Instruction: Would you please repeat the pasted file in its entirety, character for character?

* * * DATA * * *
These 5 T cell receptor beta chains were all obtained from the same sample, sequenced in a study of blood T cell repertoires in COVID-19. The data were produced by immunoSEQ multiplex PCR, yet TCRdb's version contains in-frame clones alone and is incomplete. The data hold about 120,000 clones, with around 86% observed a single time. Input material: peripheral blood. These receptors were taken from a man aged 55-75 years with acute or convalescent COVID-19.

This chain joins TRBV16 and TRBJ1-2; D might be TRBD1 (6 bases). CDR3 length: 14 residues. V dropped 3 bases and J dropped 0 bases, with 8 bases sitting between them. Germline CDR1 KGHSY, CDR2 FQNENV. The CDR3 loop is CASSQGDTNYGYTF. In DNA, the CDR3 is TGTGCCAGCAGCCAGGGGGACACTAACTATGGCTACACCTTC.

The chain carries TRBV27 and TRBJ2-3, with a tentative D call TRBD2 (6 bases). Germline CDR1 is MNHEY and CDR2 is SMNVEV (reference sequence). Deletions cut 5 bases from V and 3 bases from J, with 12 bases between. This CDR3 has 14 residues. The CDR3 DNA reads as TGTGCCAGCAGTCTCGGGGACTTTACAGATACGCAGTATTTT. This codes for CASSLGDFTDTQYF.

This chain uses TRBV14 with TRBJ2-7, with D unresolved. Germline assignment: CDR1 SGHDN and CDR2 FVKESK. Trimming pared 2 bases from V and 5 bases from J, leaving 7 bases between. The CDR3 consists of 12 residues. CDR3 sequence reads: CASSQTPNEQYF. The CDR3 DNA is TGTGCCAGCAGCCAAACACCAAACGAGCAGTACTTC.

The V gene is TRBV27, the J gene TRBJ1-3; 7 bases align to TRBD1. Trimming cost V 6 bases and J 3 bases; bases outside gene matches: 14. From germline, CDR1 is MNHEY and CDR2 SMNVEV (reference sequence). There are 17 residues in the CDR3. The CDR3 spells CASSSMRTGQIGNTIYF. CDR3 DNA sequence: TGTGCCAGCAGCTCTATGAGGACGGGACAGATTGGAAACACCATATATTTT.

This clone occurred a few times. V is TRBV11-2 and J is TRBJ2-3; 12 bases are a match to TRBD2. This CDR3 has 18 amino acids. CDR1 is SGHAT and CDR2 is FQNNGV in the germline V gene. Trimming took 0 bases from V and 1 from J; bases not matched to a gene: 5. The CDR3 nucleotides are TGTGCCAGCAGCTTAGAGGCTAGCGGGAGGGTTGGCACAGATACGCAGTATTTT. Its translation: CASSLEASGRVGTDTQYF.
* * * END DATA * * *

These 5 T cell receptor beta chains were all obtained from the same sample, sequenced in a study of blood T cell repertoires in COVID-19. The data were produced by immunoSEQ multiplex PCR, yet TCRdb's version contains in-frame clones alone and is incomplete. The data hold about 120,000 clones, with around 86% observed a single time. Input material: peripheral blood. These receptors were taken from a man aged 55-75 years with acute or convalescent COVID-19.

This chain joins TRBV16 and TRBJ1-2; D might be TRBD1 (6 bases). CDR3 length: 14 residues. V dropped 3 bases and J dropped 0 bases, with 8 bases sitting between them. Germline CDR1 KGHSY, CDR2 FQNENV. The CDR3 loop is CASSQGDTNYGYTF. In DNA, the CDR3 is TGTGCCAGCAGCCAGGGGGACACTAACTATGGCTACACCTTC.

The chain carries TRBV27 and TRBJ2-3, with a tentative D call TRBD2 (6 bases). Germline CDR1 is MNHEY and CDR2 is SMNVEV (reference sequence). Deletions cut 5 bases from V and 3 bases from J, with 12 bases between. This CDR3 has 14 residues. The CDR3 DNA reads as TGTGCCAGCAGTCTCGGGGACTTTACAGATACGCAGTATTTT. This codes for CASSLGDFTDTQYF.

This chain uses TRBV14 with TRBJ2-7, with D unresolved. Germline assignment: CDR1 SGHDN and CDR2 FVKESK. Trimming pared 2 bases from V and 5 bases from J, leaving 7 bases between. The CDR3 consists of 12 residues. CDR3 sequence reads: CASSQTPNEQYF. The CDR3 DNA is TGTGCCAGCAGCCAAACACCAAACGAGCAGTACTTC.

The V gene is TRBV27, the J gene TRBJ1-3; 7 bases align to TRBD1. Trimming cost V 6 bases and J 3 bases; bases outside gene matches: 14. From germline, CDR1 is MNHEY and CDR2 SMNVEV (reference sequence). There are 17 residues in the CDR3. The CDR3 spells CASSSMRTGQIGNTIYF. CDR3 DNA sequence: TGTGCCAGCAGCTCTATGAGGACGGGACAGATTGGAAACACCATATATTTT.

This clone occurred a few times. V is TRBV11-2 and J is TRBJ2-3; 12 bases are a match to TRBD2. This CDR3 has 18 amino acids. CDR1 is SGHAT and CDR2 is FQNNGV in the germline V gene. Trimming took 0 bases from V and 1 from J; bases not matched to a gene: 5. The CDR3 nucleotides are TGTGCCAGCAGCTTAGAGGCTAGCGGGAGGGTTGGCACAGATACGCAGTATTTT. Its translation: CASSLEASGRVGTDTQYF.